Tuber time

BBeyond’s wine ‘nose’, Tom Harrow, sniffs some truffles

As we bombed down the autostrada in the fog (the nebbia – which gives it name to the region’s most significant grape – Nebbiolo), the hills around Alba once again struck me as like Tuscany painted by a slightly lacklustre artist.

I was en route to the world’s white truffle capital for the last of the season’s fairs and then lunch at Eno-Club, the Osteria that inspired the series of regionally-themed wine evenings we have been hosting at London’s hottest restaurant phenomenon, Polpo. In fact just a few days prior had been our Truffle and Piemonte wines Eno-Club special – now I was returning once more to the source of both.

Turin and the surrounding towns to its south are ideal for a gastronomic daytrip (and who really has time for a weekend break these days?).

The flight from London, like the drive into the hills is an hour twenty – and then you are in foodie paradise: the home of the Slow Food Movement (Bra); Salone del Gusto and the Fiera Tartufo in October (Turin and Alba respectively); Italy’s most historic wines (Barolo and Barbaresco); and a rarely paralleled selection of great local restaurants serving the cuisine, for which London’s Locanda Locatelli is renowned, but at half the price.

In fact you have to make a strenuous effort to eat badly here.

White Gold

In my list of passions, white truffles come a close third after wine and opera, but their appeal is harder to explain (even than Wagner). Certainly the teenage girls getting on the train at Redhill as I was returning from Gatwick that evening, laden with tubers, were universal in their declamation of the musty sweet vegetal reek that infused the carriage.

‘It stinks of fucking rotten sprouts’ was the disgusted cry that accompanied the accusatory glares in my direction. I ignored them brazenly, like the unrepentant flatulant in a lift, but it did make me consider just why truffle devotees will spend thousands on their habit each year.

For only gold, saffron and fair trade cocaine costs more by the gram. The aroma of a white truffle appeals to the primal, primordial self, before and beyond the anodyne stimuli our anesthetised senses have been dulled into appreciating: simply put, if you prefer the X Factor and showering before sex to drinking old Red Burgundy and (at least) mild S&M, white truffles probably aren’t for you.

A truffle is also a gastronomic luxury for duffers – anyone who can throw fresh pasta into boiling water or poach an egg can enjoy a white truffle at its best. Like a flawless diamond or Giselle – it doesn’t need adornments – simply shave onto fresh egg pasta, veal stock risotto (Carnaroli not Arborio rice), Beef Carpaccio, Lobster or labia and inhale deeply.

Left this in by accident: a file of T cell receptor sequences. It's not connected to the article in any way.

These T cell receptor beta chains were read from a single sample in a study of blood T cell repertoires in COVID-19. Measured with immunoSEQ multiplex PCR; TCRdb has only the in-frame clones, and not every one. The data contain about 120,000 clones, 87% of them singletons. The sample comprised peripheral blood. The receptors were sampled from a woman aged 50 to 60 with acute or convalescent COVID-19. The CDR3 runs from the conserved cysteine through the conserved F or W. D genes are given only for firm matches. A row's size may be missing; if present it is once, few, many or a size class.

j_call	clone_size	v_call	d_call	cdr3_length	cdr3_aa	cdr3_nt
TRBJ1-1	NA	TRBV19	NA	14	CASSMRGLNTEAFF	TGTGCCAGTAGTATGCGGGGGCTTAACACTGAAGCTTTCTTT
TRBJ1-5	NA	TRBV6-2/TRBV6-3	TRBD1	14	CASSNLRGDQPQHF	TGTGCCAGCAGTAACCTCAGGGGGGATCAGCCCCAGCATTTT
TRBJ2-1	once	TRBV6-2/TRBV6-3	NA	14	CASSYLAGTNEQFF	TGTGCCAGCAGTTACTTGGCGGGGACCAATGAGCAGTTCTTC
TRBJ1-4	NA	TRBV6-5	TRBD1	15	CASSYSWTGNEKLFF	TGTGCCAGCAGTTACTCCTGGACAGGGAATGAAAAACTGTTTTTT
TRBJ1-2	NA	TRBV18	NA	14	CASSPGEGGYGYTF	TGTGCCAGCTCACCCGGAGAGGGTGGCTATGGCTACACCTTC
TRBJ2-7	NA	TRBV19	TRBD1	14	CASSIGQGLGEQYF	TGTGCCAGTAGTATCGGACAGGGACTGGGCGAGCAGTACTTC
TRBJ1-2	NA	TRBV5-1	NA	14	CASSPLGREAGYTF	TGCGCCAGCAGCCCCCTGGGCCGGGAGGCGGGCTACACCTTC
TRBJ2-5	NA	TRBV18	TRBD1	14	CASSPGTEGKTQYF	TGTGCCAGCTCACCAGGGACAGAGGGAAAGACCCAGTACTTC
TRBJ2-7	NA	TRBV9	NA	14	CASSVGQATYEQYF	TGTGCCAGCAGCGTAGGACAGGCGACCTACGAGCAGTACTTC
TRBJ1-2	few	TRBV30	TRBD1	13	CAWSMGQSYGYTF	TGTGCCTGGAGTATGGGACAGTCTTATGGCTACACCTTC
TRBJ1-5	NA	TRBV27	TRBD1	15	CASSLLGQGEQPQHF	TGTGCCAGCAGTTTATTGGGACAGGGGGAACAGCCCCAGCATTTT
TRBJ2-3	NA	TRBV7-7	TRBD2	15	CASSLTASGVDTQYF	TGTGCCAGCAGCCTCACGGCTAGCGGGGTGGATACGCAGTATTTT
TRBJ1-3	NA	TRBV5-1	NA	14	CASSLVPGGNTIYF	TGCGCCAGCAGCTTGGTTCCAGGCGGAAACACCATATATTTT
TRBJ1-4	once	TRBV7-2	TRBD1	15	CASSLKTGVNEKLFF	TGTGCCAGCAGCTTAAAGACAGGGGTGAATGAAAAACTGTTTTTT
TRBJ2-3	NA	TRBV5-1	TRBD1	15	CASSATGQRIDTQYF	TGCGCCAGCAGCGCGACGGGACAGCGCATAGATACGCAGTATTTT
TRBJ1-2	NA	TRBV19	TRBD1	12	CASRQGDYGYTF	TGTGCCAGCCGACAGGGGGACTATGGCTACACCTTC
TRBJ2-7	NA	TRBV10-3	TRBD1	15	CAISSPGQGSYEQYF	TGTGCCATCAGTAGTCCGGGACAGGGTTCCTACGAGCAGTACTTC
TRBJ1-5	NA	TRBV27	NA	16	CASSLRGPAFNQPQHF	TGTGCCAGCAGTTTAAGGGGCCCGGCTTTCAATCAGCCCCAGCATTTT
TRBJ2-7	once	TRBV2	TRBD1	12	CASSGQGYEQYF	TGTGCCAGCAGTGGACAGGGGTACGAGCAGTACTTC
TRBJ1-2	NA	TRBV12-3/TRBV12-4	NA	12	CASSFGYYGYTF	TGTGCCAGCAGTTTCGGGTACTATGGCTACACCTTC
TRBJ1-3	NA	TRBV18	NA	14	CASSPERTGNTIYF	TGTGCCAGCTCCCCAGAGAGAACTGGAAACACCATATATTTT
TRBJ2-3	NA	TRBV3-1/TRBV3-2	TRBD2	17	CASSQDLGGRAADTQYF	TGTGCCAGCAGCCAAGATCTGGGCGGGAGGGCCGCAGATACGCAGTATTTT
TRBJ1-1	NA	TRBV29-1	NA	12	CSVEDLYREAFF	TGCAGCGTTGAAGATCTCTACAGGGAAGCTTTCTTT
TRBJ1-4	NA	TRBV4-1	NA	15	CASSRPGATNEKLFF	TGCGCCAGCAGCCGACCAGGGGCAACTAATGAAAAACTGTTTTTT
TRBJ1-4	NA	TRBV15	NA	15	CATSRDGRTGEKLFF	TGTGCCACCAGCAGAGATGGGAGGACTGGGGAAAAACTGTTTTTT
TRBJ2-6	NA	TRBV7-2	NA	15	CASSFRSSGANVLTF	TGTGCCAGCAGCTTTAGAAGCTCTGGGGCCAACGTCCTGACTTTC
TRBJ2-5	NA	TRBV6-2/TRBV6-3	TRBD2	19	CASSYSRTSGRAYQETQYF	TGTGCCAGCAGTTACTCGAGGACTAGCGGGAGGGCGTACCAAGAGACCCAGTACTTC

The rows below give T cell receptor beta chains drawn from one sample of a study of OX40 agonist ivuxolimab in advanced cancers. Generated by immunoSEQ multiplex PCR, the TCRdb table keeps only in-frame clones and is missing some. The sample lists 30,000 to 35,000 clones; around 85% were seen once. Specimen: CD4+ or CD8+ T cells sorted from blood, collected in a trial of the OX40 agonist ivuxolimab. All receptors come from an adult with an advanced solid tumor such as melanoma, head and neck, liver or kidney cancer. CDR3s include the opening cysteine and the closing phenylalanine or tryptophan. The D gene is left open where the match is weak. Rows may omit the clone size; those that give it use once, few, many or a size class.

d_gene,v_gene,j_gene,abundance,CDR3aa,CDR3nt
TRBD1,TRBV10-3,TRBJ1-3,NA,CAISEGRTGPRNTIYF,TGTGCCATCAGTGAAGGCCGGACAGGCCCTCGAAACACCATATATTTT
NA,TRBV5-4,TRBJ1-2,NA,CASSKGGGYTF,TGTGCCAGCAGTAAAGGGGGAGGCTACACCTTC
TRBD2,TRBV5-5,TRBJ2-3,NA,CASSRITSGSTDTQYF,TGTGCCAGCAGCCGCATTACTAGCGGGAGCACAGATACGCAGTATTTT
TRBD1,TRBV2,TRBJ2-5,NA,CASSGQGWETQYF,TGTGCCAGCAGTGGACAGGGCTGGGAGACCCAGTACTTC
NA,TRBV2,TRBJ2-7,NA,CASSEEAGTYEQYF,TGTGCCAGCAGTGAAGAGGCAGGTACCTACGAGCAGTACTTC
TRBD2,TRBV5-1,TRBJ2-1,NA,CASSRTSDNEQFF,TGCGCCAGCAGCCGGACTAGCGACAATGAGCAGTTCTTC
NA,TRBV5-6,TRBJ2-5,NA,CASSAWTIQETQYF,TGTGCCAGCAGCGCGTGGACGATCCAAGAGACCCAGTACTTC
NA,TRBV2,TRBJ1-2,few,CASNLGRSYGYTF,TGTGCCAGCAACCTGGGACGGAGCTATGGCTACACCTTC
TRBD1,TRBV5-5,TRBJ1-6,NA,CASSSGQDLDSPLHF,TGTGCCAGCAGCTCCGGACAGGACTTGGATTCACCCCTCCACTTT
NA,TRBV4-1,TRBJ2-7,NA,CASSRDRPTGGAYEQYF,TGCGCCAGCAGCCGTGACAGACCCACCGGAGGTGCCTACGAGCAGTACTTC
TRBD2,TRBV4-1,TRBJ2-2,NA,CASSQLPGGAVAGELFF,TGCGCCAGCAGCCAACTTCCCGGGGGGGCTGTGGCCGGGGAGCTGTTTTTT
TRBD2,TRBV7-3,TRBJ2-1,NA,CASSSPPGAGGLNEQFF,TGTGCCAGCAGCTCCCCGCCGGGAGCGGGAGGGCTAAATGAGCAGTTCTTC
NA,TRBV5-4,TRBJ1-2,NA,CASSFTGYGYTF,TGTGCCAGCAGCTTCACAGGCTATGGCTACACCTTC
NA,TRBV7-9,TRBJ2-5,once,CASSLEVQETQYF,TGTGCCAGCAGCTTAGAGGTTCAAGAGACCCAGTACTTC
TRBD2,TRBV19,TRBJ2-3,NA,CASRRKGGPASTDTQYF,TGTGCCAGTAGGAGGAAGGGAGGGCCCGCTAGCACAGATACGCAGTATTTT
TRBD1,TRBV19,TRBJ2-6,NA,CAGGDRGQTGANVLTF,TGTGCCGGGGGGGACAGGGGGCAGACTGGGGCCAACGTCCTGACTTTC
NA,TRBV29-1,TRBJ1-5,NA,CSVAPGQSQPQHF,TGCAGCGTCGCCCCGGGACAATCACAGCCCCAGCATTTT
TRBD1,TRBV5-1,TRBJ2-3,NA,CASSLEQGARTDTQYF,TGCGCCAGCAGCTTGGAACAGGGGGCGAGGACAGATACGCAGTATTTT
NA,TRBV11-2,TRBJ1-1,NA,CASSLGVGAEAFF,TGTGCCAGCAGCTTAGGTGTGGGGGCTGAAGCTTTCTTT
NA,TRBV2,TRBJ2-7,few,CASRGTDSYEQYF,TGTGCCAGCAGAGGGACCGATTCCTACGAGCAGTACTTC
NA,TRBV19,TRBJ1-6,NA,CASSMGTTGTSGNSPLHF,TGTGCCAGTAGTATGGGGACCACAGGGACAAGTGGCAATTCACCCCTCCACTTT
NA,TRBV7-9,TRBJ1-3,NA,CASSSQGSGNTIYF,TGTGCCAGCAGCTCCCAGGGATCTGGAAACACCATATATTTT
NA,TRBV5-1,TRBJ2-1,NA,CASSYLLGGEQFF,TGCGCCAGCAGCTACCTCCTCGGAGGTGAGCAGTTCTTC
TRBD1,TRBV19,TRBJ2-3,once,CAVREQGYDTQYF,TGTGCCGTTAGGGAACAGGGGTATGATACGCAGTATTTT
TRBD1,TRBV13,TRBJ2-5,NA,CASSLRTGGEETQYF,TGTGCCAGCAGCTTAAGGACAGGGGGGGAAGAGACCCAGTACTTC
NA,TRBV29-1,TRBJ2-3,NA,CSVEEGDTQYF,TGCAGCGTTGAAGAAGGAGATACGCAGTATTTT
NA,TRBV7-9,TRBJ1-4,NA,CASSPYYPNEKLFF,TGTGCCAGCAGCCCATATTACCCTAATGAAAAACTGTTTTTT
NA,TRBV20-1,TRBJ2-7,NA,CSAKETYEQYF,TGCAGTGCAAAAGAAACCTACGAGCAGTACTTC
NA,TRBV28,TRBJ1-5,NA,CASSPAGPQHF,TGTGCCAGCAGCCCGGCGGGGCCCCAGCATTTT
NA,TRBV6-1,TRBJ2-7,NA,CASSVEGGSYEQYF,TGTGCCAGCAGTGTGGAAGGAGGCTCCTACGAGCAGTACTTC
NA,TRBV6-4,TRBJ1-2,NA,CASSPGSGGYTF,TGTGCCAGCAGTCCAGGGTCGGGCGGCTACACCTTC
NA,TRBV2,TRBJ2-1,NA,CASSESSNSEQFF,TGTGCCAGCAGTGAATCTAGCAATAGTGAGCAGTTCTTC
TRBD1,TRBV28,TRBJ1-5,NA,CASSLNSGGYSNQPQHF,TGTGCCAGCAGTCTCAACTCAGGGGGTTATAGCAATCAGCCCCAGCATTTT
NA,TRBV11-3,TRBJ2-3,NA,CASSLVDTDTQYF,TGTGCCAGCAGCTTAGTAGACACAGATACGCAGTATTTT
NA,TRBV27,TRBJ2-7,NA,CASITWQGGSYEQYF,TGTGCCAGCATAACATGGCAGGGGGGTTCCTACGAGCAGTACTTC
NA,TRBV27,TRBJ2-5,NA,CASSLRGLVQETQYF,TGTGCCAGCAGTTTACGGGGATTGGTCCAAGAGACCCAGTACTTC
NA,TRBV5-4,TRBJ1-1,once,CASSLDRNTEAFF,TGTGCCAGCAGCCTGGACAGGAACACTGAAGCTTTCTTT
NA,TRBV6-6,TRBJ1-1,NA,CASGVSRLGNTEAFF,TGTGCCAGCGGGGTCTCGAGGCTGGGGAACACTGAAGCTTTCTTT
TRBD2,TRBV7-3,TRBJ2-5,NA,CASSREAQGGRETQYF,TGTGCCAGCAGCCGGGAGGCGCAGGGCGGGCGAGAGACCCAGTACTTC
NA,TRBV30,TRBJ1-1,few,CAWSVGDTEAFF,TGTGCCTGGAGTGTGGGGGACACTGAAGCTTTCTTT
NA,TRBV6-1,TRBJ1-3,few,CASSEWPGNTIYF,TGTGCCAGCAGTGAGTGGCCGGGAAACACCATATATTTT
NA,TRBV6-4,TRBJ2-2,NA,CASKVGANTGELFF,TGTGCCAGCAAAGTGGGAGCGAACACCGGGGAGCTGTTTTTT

But for me a baked egg with shaved white truffles is the apotheosis of gastronomic yin and yang: the feminine egg, soft and nurturing holds the powerfully masculine pheromonic reek of truffles perfectly.

History and some tips

Before dogs, pigs were used to hunt as the scent of a truffle closely resembles the musky reek of a wild boar, but trying to pry a horny sow off her prize could damage these delicate tubers hence the latter day move to canines.

However in the enlightened days of the Borgia Popes, pubescent Piemontese virgin girls were used to hunt truffles – their raging hormones making them naturally sensitive to the truffle’s aromas. (Such a revelation would probably have further disgusted my train companions – and caused them to throw their empty Bacardi Breezer bottles at the malodorous pervert before calling the guard).

I have suggested however, with a similar eye to olfactory biology that perhaps pregnant women should be used, given the observably heightened sense of smell that accompanies the condition and the same hormonal upheaval. Certainly interest from particularly suspect overseas ‘gentleman’s networking groups’ would be assured.

A 20-25g nugget is good for two and will leave some shavings left for your breakfast eggs (keep the remains after dinner in the eggbox so they adopt some of the aroma overnight). When it comes to caring for your tuber, extruding fetid aromas, gas and moisture and needing to be regularly wiped clean and dried, think of it as a delicate infant. Always wrap in absorbent kitchen towel and change daily to avoid rot. Keep in airtight containers in the warmest part of the fridge.

Debate continues as to how long you can keep a truffle but bear in mind they lose a percentage of their weight and aromatic power every day after being unearthed. I tend to consume all but the biggest within three or four days – but then I’m greedy and answer likewise when asked by clients how long a good bottle of wine will last once opened (25 minutes, if thirsty).

BA services to Turin are regular and exercising the private aviation option drops you into Aeroporto Cuneo in Valdigi, 40km from Alba. With white truffles in the UK costing between £3.50 and £5 per gram retail (the latter price band from ‘luxury’ retailers and spurious websites) and the truffaio charging 2-2.50 euros last season, sourcing directly from Giuseppe (see photo) makes sound economic sense.

Throw in a cracking truffle-enriched lunch (photo) plus gratinated tripe and bagna cauda (classic Piemontese anchovy fondue) at Eno-club and about the only reason not to go is that you finally bagged a table at Polpo and chef Tom Oldroyd has put the Cotechino sausage back on the menu.